It’s all women’s fault!

Love this post from Alexandra Petri on how Cardinal Leo Burke (formerly the highest ranking official in the US Catholic Church until the Pope had the good sense to knock him down a peg) is just utterly clueless when it comes to gender and society:

Cardinal Raymond Leo Burke is right.

Women are scary. Women are terrifying. They come into churches and bring cooties with them, and there is no ritual for casting out cooties. Demons, yes. Cooties, no. They come into boardrooms and take seats. They serve the altar — and they are good at it.

These are all alarming facts to consider…

He notes near the very beginning of the interview that “the radical feminism which has assaulted the Church and society since the 1960s has left men very marginalized.”

Yes. That is what has happened. When I look at men, the first word that springs to mind is “marginalized.” (The second word is “Cumberbatch.”) Men can barely hold every single Catholic priesthood and they are a mere 100 percent of presidents and 80 percent of Congress. They are struggling on the fringes, barely able to bring home their $1.29 on a woman’s dollar. They are forced to spend paternity leaves being creatively stifled and drinking. Their lot, in short, is not a happy one. “Marginalized” sums it up nicely.

Burke observed: “The Church becomes very feminized. Women are wonderful, of course. They respond very naturally to the invitation to be active in the Church. Apart from the priest, the sanctuary has become full of women. The activities in the parish and even the liturgy have been influenced by women and have become so feminine in many places that men do not want to get involved.”

Well, sure. Women are wonderful. Only, if they’re involved, everything is RUINED. Other than that, they are great and it is wonderful that they are participating.

Burke noted: “The introduction of girl servers also led many boys to abandon altar service. Young boys don’t want to do things with girls. It’s just natural.” [emphasis mine]

Really?!  That last bit just gets me for its obtuseness.  You think just maybe all the reports of priests sexually abusing boys might have had just a little bit more to do with boys not being altar servers.

“I think that this has contributed to a loss of priestly vocations. It requires a certain manly discipline to serve as an altar boy in service at the side of priest, and most priests have their first deep experiences of the liturgy as altar boys. If we are not training young men as altar boys, giving them an experience of serving God in the liturgy, we should not be surprised that vocations have fallen dramatically.”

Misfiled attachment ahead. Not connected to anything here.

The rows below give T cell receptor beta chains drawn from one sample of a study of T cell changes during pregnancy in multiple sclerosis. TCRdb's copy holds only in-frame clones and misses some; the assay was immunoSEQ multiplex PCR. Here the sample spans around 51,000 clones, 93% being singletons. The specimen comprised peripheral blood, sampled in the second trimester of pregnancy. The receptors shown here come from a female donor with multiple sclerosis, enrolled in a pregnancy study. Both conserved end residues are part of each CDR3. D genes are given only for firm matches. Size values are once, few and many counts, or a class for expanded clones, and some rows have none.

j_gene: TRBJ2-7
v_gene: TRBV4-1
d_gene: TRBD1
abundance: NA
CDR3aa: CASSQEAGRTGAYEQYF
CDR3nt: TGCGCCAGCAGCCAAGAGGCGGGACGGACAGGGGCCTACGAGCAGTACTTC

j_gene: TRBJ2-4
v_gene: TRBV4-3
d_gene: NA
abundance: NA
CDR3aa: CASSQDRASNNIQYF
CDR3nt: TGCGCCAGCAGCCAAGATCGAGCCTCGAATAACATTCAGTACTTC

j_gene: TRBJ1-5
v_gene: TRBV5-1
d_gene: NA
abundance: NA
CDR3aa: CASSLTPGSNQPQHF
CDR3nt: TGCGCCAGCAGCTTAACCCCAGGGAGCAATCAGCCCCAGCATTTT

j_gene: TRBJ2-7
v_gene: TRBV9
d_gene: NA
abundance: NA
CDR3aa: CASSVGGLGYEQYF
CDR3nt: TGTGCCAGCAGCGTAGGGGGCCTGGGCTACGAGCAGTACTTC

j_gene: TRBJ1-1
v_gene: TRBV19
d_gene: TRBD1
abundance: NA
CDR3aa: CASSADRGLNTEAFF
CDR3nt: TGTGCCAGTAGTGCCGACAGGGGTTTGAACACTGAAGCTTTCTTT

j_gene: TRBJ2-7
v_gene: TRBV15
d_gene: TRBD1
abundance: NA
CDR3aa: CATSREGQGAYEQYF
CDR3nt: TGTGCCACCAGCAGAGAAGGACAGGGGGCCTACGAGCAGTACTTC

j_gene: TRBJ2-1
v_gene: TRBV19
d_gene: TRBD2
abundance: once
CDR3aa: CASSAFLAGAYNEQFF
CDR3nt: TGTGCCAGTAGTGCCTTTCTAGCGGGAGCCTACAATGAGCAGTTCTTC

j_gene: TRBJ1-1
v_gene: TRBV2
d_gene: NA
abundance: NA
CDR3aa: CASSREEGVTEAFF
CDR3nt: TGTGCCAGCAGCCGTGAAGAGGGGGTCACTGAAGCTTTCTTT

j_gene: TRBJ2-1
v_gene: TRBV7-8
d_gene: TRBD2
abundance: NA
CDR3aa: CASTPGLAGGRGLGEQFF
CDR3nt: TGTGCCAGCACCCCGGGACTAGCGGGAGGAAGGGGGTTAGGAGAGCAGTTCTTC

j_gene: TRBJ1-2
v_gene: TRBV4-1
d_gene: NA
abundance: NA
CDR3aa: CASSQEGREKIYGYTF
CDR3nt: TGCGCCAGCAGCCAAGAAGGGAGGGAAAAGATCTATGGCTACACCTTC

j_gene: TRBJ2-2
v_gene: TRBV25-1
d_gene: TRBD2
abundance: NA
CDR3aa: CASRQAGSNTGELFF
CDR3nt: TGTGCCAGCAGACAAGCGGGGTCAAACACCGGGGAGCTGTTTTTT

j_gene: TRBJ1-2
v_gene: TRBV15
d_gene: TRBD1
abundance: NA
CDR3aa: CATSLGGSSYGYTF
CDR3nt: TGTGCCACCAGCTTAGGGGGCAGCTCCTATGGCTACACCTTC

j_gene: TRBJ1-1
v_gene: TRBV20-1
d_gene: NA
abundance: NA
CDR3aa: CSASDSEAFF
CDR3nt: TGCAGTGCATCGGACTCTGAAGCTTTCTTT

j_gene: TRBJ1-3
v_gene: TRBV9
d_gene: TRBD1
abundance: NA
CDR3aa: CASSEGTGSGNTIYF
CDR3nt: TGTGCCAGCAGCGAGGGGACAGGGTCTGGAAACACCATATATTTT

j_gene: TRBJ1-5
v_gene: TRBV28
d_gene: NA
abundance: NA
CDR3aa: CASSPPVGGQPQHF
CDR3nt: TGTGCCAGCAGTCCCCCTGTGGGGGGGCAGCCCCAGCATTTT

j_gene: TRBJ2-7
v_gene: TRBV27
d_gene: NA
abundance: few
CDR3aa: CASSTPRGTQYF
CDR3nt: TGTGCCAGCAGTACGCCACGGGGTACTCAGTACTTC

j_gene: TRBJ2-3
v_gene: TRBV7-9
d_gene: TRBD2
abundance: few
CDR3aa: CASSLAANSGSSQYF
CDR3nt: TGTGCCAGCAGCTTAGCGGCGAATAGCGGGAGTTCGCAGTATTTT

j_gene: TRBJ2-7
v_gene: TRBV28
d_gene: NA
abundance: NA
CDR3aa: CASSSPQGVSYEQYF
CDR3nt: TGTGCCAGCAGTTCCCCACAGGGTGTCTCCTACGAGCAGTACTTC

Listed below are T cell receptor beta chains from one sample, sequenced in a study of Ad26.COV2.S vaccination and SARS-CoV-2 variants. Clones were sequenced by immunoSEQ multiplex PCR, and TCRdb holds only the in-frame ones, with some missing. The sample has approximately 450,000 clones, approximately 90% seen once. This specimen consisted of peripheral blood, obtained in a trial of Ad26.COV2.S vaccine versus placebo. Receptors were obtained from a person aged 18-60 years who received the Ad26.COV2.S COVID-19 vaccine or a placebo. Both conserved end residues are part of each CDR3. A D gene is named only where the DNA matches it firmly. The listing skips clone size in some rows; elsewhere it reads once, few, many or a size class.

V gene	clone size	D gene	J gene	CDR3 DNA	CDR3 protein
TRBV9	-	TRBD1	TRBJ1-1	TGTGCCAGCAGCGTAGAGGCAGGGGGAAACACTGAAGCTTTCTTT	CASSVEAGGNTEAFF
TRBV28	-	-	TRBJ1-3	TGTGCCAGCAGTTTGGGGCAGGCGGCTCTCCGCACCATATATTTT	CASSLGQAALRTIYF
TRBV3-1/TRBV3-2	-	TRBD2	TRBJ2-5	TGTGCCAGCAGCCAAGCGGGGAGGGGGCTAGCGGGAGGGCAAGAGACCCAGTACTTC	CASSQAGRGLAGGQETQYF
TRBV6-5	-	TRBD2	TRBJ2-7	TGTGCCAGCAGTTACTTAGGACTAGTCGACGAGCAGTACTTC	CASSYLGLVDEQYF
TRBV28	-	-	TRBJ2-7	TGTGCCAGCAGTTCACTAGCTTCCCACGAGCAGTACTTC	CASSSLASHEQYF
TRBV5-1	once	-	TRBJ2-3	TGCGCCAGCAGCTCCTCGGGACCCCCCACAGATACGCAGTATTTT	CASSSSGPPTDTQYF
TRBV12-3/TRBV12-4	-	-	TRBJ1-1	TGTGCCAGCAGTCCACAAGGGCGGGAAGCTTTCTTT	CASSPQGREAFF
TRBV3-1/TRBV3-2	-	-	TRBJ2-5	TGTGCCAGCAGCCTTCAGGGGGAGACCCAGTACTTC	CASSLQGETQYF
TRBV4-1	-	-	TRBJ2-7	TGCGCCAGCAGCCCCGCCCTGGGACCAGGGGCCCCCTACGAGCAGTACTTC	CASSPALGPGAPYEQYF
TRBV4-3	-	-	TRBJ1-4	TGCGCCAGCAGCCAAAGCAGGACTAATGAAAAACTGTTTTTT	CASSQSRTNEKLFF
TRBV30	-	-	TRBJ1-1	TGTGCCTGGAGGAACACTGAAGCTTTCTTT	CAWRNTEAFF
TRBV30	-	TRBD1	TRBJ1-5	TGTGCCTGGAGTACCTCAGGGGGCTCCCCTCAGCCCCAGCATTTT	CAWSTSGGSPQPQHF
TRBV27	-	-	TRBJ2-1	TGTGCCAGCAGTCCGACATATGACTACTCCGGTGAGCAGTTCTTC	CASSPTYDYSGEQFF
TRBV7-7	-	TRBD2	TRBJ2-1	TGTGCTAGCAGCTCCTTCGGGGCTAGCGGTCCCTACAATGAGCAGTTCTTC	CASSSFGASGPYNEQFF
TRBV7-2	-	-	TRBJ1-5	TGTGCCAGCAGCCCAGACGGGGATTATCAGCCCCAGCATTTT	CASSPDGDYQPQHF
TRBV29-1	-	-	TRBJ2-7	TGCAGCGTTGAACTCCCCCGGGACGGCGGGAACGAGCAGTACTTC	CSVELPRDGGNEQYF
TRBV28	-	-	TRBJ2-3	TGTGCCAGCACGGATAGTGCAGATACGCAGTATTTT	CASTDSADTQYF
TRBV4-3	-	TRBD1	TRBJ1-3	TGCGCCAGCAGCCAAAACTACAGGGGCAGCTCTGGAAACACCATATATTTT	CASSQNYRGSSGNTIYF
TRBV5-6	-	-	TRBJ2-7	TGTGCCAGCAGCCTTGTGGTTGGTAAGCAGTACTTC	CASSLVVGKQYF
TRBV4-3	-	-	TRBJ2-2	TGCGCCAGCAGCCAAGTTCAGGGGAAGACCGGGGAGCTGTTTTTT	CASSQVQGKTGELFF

Of course, if it were only possible for these girls who were very good at altar service to grow into women who could experience their own vocations — no, of course, that would be silly, because they are girls, ew.

Again, seriously?  I’ve been to many a Catholic Mass.  There are no “manly virtues” in holding up a book for the priest to read from, etc.  Goodness.  Petri continues:

These are the words of someone who is afraid.

These are the words of someone who is petrified of women, who thinks that any gain or advance made by a woman comes at the cost of a place for a man. That it is impossible that having women involved in a thing might be good for everyone. That “feminization” means “making worse and weaker.” That manliness and womanliness exist in opposition, not in tandem, and that gains for one can only be losses for the other.

Women are scary if you think, as he genuinely seems to, that this is a zero-sum game.

If you think that once women come into places and do things, there won’t be room for men to come into those places and do things any more, you are scared that the power you have is undeserved. Or you would not be so desperate to keep the door closed.

Agreed.  What is telling and disturbing is that a man with such retrograde and just plain silly views rose to the very highest levels of the Catholic Church.  This, sadly, is the church and legacy of JPII.  Here’s to Pope Francis (who to be clear, has come out against women in the priesthood) changing that.

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